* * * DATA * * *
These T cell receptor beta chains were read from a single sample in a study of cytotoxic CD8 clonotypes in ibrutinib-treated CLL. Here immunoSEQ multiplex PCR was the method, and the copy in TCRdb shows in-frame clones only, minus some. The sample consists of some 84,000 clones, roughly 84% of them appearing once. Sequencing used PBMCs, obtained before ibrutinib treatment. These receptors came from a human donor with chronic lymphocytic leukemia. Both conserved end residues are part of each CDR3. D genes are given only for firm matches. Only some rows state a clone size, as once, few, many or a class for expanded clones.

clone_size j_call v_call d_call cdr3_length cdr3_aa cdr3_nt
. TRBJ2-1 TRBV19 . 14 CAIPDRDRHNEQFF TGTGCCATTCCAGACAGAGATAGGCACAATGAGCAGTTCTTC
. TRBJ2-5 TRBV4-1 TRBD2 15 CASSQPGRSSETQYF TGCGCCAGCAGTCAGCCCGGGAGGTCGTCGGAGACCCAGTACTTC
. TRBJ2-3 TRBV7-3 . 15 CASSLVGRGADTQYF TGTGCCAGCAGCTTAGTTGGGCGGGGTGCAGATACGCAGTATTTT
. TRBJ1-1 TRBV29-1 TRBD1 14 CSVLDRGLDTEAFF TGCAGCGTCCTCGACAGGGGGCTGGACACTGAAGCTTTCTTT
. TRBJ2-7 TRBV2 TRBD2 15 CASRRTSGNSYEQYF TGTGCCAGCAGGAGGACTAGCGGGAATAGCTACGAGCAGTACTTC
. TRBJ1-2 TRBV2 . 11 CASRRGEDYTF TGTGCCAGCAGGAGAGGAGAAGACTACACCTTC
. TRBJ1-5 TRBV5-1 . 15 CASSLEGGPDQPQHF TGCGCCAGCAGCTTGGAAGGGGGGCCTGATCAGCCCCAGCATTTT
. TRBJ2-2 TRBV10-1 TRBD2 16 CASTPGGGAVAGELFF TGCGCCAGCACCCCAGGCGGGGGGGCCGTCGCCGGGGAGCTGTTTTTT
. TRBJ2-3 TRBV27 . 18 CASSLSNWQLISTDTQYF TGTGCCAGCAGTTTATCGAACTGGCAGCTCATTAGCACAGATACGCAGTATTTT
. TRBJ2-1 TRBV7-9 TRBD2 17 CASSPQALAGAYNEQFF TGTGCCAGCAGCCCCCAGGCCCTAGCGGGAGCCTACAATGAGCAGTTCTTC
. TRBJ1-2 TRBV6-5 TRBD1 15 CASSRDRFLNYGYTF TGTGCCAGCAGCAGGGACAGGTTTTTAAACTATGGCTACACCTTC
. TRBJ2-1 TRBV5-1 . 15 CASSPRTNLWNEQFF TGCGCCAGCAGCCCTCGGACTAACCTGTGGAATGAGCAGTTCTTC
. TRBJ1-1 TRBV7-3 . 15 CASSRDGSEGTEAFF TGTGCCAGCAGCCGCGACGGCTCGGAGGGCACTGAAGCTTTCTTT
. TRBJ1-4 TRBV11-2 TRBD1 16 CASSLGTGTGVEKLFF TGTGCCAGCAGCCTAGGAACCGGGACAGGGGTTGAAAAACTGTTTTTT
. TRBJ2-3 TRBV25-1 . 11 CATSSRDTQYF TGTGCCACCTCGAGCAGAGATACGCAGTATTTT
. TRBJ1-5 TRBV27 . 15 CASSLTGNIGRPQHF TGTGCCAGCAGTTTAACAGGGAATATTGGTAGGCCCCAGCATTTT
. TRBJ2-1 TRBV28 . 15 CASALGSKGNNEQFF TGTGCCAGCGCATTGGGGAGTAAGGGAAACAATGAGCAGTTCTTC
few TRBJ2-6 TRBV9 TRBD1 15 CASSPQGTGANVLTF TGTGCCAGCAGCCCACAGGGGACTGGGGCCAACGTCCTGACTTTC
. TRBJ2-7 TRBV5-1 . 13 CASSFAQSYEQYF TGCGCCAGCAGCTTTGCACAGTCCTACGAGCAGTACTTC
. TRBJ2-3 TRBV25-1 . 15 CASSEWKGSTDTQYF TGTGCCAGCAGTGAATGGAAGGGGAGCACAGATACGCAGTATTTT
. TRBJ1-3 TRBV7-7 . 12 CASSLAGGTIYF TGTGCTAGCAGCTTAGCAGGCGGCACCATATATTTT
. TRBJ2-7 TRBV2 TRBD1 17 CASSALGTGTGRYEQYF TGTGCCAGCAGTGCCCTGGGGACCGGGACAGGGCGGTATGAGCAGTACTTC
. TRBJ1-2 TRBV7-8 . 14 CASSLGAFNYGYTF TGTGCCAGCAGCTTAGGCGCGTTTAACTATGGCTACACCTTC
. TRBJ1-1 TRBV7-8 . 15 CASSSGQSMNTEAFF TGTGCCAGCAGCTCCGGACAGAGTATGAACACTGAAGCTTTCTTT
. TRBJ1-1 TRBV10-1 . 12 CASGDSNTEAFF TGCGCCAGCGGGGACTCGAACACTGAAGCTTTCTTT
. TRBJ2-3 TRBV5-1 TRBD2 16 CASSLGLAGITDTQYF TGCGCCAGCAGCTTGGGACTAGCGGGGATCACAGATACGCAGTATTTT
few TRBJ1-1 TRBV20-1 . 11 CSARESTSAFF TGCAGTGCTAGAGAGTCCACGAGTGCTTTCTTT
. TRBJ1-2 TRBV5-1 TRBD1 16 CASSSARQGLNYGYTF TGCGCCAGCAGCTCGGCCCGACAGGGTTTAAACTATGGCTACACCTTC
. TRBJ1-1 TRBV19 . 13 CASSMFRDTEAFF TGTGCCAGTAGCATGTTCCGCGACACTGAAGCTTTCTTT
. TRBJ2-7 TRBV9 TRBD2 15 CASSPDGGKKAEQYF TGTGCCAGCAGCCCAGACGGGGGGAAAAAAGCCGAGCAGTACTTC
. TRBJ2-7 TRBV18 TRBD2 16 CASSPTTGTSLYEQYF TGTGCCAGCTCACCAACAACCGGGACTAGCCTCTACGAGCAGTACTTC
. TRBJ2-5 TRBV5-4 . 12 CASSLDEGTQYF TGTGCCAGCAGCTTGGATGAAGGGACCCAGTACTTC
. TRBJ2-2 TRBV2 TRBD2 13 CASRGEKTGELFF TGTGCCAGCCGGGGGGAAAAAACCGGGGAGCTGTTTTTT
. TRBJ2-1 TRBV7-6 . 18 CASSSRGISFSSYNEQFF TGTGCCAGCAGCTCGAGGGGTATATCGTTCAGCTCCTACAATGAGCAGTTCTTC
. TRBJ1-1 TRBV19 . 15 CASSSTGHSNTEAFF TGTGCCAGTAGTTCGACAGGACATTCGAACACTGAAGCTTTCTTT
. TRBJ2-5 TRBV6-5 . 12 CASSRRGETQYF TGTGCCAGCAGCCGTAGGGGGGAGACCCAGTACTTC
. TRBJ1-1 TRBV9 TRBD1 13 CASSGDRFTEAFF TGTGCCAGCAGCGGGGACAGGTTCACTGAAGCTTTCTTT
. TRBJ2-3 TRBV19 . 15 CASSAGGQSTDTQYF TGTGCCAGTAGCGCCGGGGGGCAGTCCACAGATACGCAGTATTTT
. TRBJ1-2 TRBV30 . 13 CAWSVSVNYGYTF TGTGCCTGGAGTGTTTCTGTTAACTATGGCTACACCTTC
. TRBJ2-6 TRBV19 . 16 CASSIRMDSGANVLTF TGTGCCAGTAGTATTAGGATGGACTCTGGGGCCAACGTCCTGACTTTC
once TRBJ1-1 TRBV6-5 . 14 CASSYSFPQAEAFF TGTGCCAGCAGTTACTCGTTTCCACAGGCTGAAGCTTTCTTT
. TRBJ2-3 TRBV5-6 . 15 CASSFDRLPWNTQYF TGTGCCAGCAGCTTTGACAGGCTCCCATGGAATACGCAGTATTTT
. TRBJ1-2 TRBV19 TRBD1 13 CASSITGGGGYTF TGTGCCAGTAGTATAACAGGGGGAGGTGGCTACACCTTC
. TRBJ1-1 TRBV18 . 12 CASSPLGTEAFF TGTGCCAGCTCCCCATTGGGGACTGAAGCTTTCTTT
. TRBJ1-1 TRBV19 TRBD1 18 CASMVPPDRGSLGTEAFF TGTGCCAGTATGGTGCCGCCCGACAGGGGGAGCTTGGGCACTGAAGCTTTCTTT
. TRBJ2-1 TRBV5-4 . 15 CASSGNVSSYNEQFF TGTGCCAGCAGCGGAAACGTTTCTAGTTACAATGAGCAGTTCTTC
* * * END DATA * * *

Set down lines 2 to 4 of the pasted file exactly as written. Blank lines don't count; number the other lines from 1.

clone_size j_call v_call d_call cdr3_length cdr3_aa cdr3_nt
. TRBJ2-1 TRBV19 . 14 CAIPDRDRHNEQFF TGTGCCATTCCAGACAGAGATAGGCACAATGAGCAGTTCTTC
. TRBJ2-5 TRBV4-1 TRBD2 15 CASSQPGRSSETQYF TGCGCCAGCAGTCAGCCCGGGAGGTCGTCGGAGACCCAGTACTTC